Non-sexist language guidelines forbid its use to refer attributively to the sex of a working person, as in lady lawyer and lady doctor. Many find these to have a condescending nuance not shared by female lawyer or woman doctor ; compare poetess for a similar problem.
Some advocates of non-sexist language recommend not using the word at all, whereas others permit its parallel use in the same circumstances in which a man would be called a gentleman or lord (for example, titling washrooms Men and Ladies would be considered sexist, but using either Men and Women or Ladies and Gentlemen would be acceptable; as is landlady as the parallel of landlord.)
In the United States, notably among younger feminists of the 1990s and 00s influenced by riot grrl, "lady" has occasionally been reclaimed in a more ironic fashion. For example, Miranda July's Joanie 4 Jackie chain letter videotape project is said to consist of "lady-made movies," a feminist music and video distributor in North Carolina called itself Mr. Lady Records, and chorus of Le Tigre's song "LT Tour Theme" from the album Feminist Sweepstakes (2000) declares itself to be written "for the ladies and the fags."
Lady as a title
The term, "Lady", may also be used as a proper title, opposite a "Lord". The use of the word is somewhat exinct, nowadays.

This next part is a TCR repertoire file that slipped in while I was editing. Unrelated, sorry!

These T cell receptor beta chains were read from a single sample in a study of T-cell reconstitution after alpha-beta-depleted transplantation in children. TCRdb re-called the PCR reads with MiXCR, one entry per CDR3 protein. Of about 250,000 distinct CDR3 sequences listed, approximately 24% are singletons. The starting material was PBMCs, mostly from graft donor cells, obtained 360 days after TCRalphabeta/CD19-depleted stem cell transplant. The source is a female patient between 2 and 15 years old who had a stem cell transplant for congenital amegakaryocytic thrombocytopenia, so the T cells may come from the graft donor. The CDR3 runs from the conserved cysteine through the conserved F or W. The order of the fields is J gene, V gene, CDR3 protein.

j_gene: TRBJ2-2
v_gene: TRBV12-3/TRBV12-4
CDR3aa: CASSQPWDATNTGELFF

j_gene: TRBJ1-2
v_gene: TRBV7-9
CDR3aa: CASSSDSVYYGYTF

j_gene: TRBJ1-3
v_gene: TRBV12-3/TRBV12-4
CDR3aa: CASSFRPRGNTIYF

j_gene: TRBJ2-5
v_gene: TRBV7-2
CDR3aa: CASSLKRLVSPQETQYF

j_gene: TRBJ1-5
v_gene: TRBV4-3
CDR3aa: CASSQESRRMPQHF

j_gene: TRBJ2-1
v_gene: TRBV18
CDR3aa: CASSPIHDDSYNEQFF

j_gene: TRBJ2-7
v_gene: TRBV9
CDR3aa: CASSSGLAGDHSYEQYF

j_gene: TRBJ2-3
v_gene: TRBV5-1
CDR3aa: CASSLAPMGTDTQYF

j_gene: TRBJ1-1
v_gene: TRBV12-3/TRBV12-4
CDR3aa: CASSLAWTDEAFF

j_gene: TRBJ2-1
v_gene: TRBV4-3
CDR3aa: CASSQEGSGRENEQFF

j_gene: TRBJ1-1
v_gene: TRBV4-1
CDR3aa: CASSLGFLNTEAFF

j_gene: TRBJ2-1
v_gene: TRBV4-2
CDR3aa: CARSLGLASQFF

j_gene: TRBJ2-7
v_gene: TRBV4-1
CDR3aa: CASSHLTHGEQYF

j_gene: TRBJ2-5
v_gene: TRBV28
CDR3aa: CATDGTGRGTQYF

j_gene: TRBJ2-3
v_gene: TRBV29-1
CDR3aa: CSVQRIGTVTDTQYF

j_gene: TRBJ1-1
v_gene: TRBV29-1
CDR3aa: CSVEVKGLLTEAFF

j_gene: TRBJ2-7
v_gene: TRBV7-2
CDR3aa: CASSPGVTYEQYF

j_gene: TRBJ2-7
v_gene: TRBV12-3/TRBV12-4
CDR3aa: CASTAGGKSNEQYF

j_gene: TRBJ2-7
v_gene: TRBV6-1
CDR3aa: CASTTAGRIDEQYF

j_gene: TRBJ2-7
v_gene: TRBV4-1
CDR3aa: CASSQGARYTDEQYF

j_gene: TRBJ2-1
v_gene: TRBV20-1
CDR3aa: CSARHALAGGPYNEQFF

- Lady Diana Spencer later Diana, Princess of Wales
- Lady Bracknell - Gwendolen Fairfax's mother from The Importance of Being Earnest.
- Lady Cassandra - villain of the 9th and 10th Doctor Who, who appeared in The End of The World and New Earth.
- Lady Chatterley
- Lady Everglot - The lady of the family Everglots, from Corpse Bride.
- Lady Jessica - noble lady of the fictional House Atreides from Dune.
- Lady Westholme - A running candidate of Parliament from Agatha Christie's Appointment With Death.
- Lady Macbeth - The clever and conniving wife of Macbeth in Shakespeare's Macbeth.
Kenny Rogers sings "Lady"
"Lady" is also the title of a 1980 chart topper by Kenny Rogers. It reached #1 in the US pop charts for 6 weeks and #12 in the UK. It was written by Rogers friend, Lionel Richie (who also did the song himself). The song appeared on Rogers' 1980 "Greatest Hits" album, which also reached Number 1 in the United States and sold over 30 million copies world-wide.
- Merriam Webster's Dictionary of English Usage (Merriam-Webster, 1989), ISBN 0-87779-132-5.
This article incorporates text from the Encyclopædia Britannica Eleventh Edition, a publication now in the public domain.
Categories: Wikipedia articles incorporating text from the 1911 Encyclopædia Britannica | Titles | Women's social titles | Women